Arabinose

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Arabinose
DL-Arabinose.svg
Names
IUPAC name
Arabinose
Other names
Pectinose
Identifiers
147-81-9 YesY
10323-20-3 (D) YesY
5328-37-0 (L) YesY
ChEBI CHEBI:46983 YesY
ChemSpider 59687 YesY
EC-number 205-699-8
Jmol-3D images Image
Image
PubChem 5460291
Properties[1]
C5H10O5
Molar mass 150.13 g·mol−1
Appearance Colorless crystals as prisms or needles
Density 1.585 g/cm3 (20 ºC)
Melting point 164 °C (327 °F; 437 K)
Soluble
Hazards
NFPA 704
Flammability code 1: Must be pre-heated before ignition can occur. Flash point over 93 °C (200 °F). E.g., canola oil Health code 1: Exposure would cause irritation but only minor residual injury. E.g., turpentine Reactivity code 0: Normally stable, even under fire exposure conditions, and is not reactive with water. E.g., liquid nitrogen Special hazards (white): no codeNFPA 704 four-colored diamond
Related compounds
Related aldopentoses
Ribose
Xylose
Lyxose
Except where noted otherwise, data is given for materials in their standard state (at 25 °C (77 °F), 100 kPa)
 YesY verify (what isYesY/N?)
Infobox references

Arabinose is an aldopentose – a monosaccharide containing five carbon atoms, and including an aldehyde (CHO) functional group.

For biosynthetic reasons, most saccharides are almost always more abundant in nature as the "D"-form, or structurally analogous to D-glyceraldehyde.[note 1] However, L-arabinose is in fact more common than D-arabinose in nature and is found in nature as a component of biopolymers such as hemicellulose and pectin.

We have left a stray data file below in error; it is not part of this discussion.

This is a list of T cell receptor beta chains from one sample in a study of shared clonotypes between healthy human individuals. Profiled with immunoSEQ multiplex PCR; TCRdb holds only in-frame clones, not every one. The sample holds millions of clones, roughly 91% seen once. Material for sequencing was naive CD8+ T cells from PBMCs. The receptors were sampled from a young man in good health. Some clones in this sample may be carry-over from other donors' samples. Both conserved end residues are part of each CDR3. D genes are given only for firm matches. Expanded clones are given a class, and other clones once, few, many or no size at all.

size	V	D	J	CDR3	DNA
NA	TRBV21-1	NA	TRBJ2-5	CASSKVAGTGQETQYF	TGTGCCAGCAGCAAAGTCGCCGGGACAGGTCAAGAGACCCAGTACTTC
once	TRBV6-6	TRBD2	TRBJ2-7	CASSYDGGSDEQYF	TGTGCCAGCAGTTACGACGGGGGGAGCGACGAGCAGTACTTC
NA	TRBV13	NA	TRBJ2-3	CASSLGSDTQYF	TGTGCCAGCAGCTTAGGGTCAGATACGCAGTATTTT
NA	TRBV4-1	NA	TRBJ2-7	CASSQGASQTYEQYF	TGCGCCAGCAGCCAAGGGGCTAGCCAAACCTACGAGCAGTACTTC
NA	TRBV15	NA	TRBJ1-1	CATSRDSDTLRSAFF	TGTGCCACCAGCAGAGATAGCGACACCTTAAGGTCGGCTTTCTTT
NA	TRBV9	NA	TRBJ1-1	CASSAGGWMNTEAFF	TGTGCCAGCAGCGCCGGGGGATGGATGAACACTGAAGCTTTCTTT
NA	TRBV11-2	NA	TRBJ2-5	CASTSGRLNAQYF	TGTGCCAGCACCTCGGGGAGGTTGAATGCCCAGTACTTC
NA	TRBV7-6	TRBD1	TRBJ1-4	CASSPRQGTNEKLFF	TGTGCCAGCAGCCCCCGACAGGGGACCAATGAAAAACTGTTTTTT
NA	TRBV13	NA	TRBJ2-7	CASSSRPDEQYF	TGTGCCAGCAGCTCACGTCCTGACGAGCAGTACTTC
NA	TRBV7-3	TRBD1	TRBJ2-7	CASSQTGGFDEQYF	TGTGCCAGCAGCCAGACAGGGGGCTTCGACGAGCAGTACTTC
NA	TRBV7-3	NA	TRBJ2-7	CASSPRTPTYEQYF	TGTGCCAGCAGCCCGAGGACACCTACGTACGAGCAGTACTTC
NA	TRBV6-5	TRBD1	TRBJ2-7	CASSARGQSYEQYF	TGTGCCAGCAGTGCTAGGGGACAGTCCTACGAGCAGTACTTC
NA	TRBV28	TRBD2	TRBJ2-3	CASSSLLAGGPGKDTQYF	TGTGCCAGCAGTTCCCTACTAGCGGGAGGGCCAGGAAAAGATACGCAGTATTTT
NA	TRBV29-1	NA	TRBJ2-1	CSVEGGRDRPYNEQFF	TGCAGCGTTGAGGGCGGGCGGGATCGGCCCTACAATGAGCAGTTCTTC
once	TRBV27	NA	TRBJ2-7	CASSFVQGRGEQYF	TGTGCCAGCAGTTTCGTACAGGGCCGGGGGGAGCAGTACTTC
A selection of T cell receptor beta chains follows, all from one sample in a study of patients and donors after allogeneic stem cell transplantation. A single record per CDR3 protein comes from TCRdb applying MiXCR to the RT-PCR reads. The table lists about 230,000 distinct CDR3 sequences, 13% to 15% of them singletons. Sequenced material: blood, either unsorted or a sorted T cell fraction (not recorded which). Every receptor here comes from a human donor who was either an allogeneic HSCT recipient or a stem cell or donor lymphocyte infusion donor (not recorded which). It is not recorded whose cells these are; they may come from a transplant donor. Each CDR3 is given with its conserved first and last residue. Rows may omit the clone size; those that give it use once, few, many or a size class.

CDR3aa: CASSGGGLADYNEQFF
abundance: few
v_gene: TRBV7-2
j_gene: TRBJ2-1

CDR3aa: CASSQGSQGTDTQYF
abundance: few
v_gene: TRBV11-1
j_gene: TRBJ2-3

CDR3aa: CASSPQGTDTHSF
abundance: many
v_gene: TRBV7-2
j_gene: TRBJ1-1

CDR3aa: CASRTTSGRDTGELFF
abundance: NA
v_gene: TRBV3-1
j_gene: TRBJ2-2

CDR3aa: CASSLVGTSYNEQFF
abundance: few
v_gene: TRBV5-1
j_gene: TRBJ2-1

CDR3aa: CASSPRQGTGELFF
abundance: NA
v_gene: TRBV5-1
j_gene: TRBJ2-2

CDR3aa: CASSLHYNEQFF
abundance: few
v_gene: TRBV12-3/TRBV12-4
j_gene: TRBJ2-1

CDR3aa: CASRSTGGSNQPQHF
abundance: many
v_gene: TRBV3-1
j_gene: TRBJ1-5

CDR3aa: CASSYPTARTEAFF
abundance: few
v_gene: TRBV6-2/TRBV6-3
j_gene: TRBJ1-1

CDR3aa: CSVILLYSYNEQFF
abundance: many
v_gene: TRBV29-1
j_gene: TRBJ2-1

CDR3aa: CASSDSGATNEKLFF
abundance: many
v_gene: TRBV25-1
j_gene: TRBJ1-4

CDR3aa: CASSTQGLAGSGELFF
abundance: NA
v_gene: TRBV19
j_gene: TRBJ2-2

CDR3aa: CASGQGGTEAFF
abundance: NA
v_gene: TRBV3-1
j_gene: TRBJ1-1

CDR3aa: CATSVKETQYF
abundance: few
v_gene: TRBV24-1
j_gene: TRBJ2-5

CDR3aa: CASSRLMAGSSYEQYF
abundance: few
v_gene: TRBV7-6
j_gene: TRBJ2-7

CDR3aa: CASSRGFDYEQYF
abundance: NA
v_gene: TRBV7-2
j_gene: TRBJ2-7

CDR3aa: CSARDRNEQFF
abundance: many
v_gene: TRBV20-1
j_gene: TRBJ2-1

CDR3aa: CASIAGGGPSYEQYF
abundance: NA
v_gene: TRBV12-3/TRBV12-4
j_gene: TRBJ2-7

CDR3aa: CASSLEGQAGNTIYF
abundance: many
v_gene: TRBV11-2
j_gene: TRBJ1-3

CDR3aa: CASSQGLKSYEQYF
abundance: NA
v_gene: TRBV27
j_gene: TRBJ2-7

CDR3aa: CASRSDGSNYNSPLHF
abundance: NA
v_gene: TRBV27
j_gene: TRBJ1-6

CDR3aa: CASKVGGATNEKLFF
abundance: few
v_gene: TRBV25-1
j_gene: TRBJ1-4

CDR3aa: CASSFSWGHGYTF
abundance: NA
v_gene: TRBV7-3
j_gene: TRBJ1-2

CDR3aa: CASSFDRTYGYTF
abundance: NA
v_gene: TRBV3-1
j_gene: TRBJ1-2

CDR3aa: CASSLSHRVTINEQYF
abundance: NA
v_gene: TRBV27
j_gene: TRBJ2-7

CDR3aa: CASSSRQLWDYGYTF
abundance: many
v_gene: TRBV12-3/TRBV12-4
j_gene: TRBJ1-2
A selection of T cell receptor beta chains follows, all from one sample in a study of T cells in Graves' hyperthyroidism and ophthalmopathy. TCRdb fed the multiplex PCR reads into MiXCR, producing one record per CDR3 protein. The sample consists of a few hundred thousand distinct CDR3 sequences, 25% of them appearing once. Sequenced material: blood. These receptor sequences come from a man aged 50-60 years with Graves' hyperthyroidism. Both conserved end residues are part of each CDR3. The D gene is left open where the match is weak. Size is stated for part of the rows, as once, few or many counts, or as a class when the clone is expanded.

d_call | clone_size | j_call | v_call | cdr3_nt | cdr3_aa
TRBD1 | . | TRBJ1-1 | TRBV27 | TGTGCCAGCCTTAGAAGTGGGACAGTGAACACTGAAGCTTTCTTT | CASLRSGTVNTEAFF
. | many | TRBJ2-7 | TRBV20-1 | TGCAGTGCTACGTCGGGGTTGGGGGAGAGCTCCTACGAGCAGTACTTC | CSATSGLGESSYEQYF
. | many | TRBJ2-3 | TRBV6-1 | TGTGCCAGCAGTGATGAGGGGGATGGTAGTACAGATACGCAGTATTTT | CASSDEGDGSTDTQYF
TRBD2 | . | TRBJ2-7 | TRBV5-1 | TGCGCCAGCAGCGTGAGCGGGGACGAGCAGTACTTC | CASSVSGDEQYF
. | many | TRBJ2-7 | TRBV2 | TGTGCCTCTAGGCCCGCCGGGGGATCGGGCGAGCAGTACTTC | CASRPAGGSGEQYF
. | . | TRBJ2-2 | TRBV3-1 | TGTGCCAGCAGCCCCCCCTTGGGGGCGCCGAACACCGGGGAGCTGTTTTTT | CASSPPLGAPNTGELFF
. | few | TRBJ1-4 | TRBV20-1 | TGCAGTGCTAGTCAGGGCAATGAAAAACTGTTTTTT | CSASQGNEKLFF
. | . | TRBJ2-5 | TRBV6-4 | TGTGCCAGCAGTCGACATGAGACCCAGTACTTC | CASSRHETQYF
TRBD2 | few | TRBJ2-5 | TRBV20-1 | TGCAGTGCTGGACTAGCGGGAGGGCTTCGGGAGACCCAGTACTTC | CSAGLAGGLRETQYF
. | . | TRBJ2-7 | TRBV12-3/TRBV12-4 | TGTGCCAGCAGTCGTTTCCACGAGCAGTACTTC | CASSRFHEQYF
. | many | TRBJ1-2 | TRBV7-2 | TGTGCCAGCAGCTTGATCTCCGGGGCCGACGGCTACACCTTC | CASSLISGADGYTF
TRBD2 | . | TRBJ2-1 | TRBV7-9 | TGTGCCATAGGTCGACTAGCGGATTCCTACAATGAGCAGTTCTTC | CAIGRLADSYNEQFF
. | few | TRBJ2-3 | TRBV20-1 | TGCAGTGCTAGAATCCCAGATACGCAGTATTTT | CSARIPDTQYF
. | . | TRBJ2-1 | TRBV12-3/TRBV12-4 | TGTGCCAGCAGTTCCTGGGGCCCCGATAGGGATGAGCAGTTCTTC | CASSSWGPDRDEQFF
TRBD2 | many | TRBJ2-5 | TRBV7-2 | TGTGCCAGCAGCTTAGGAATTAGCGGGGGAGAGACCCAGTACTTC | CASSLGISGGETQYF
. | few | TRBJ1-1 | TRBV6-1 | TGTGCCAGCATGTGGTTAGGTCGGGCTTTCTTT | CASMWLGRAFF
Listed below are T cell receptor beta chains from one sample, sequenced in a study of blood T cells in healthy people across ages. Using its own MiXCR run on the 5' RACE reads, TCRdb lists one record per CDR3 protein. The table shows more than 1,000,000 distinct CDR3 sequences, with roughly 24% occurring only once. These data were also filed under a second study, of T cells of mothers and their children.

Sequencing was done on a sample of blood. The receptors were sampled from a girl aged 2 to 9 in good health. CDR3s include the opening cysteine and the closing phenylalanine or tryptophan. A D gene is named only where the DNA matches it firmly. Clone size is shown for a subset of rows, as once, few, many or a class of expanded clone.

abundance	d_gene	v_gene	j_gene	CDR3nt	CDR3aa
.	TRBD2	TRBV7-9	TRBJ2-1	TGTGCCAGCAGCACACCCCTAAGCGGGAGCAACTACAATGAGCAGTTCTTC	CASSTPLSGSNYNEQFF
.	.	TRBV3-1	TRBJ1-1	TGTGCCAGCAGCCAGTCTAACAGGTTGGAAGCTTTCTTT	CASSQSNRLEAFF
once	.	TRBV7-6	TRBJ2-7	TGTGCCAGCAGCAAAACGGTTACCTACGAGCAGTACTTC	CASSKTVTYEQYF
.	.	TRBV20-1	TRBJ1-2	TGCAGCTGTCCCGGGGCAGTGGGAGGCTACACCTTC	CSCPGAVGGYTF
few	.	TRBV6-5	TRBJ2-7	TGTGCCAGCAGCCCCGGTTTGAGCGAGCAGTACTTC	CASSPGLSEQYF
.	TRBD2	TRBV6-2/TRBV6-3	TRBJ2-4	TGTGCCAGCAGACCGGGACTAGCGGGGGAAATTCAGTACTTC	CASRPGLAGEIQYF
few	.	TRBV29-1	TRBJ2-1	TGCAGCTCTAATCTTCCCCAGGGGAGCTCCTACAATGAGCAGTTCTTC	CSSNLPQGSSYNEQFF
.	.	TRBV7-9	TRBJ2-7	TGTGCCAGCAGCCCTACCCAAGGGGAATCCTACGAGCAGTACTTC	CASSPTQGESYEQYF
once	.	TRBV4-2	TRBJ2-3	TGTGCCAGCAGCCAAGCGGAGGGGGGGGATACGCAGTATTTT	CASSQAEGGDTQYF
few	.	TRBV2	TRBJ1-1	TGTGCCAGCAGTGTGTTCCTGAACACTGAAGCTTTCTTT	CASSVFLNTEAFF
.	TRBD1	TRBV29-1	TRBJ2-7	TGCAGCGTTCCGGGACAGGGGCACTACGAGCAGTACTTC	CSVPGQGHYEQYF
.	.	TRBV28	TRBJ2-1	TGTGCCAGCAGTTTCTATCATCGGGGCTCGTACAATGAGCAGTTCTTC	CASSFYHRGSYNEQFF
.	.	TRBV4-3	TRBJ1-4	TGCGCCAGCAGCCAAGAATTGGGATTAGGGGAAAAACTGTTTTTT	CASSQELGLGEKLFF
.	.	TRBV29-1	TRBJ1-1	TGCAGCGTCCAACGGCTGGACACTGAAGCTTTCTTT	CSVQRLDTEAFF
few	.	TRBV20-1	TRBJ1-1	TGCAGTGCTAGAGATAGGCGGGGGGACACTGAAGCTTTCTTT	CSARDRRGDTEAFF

The L-arabinose operon, also known as the araBAD operon, has been the subject of much biomolecular research. The operon directs the catabolism of arabinose in E. coli, and it is dynamically activated in the presence of arabinose and the absence of glucose.[2]

A classic method for the organic synthesis of arabinose from glucose is the Wohl degradation.[3]

D-Arabinose
Alpha-D-Arabinofuranose.svg
α-D-Arabinofuranose
Beta-D-Arabinofuranose.svg
β-D-Arabinofuranose
Alpha-D-Arabinopyranose.svg
α-D-Arabinopyranose
Beta-D-Arabinopyranose.svg
β-D-Arabinopyranose

Etymology[edit]

Arabinose gets its name from gum arabic, from which it was first isolated.[4]

Use[edit]

In synthetic biology, arabinose is often used as a one-way or reversible switch for protein expression under the Pbad promoter in E. coli. This on-switch can be negated by the presence of glucose or reversed off by the addition of glucose in the culture medium which is a form of catabolite repression.[5]

Some organic acid tests check for the presence of arabinose, which may indicate overgrowth of intestinal yeast such as Candida albicans or other yeast/fungus species.

See also[edit]

Notes[edit]

  1. ^ For sugars, the D/L nomenclature does not refer to the molecule's optical rotation properties but to its structural analogy to glyceraldehyde.

References[edit]

  1. ^ Weast, Robert C., ed. (1981). CRC Handbook of Chemistry and Physics (62nd ed.). Boca Raton, FL: CRC Press. p. C-110. ISBN 0-8493-0462-8. 
  2. ^ Watson, James (2003). Molecular Biology of the Gene. p. 503. 
  3. ^ Braun, Géza (1940). "D-Arabinose". Org. Synth. 20: 14. ; Coll. Vol. 3, p. 101 
  4. ^ Merriam Webster Dictionary
  5. ^ Guzman LM, Belin D, Carson MJ, Beckwith J. Tight regulation, modulation, and high-level expression by vectors containing the arabinose PBAD promoter. J Bacteriol. 1995 Jul;177(14):4121-30